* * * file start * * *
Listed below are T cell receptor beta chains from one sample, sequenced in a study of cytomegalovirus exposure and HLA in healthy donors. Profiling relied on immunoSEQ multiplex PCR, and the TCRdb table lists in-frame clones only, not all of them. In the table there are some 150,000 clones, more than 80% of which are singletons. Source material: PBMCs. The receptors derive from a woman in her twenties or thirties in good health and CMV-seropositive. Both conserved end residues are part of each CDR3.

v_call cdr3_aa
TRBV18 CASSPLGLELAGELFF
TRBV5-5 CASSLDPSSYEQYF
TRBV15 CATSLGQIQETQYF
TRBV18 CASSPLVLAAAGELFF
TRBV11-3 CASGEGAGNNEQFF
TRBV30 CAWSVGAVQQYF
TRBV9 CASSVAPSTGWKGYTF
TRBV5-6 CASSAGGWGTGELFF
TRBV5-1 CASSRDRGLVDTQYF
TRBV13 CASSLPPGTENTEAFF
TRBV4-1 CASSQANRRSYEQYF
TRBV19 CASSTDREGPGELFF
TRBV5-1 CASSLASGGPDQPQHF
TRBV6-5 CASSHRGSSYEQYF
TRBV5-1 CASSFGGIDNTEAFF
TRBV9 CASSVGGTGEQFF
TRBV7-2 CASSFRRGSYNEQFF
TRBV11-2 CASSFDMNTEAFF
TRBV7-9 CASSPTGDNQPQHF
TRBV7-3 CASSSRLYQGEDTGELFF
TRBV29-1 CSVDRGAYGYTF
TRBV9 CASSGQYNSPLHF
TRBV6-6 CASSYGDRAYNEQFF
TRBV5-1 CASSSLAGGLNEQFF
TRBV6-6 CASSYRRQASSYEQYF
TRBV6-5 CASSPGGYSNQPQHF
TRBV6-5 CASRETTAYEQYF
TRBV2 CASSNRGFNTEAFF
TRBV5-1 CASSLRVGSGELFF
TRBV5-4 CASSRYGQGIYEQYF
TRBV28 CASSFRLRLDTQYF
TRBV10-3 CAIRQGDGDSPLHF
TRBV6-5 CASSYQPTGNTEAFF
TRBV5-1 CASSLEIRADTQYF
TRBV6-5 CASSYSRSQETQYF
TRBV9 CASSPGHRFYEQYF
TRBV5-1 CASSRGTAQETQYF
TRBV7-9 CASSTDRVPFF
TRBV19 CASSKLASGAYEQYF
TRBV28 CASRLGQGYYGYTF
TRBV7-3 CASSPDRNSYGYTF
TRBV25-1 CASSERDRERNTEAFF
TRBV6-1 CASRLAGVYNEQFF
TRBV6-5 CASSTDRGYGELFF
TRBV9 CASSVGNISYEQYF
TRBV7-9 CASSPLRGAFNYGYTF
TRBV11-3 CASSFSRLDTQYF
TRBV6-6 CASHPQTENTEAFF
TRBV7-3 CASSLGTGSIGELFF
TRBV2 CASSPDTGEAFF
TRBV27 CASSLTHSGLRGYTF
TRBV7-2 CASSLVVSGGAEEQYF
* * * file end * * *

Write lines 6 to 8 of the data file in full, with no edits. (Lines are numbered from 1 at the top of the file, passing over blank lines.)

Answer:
TRBV18 CASSPLVLAAAGELFF
TRBV11-3 CASGEGAGNNEQFF
TRBV30 CAWSVGAVQQYF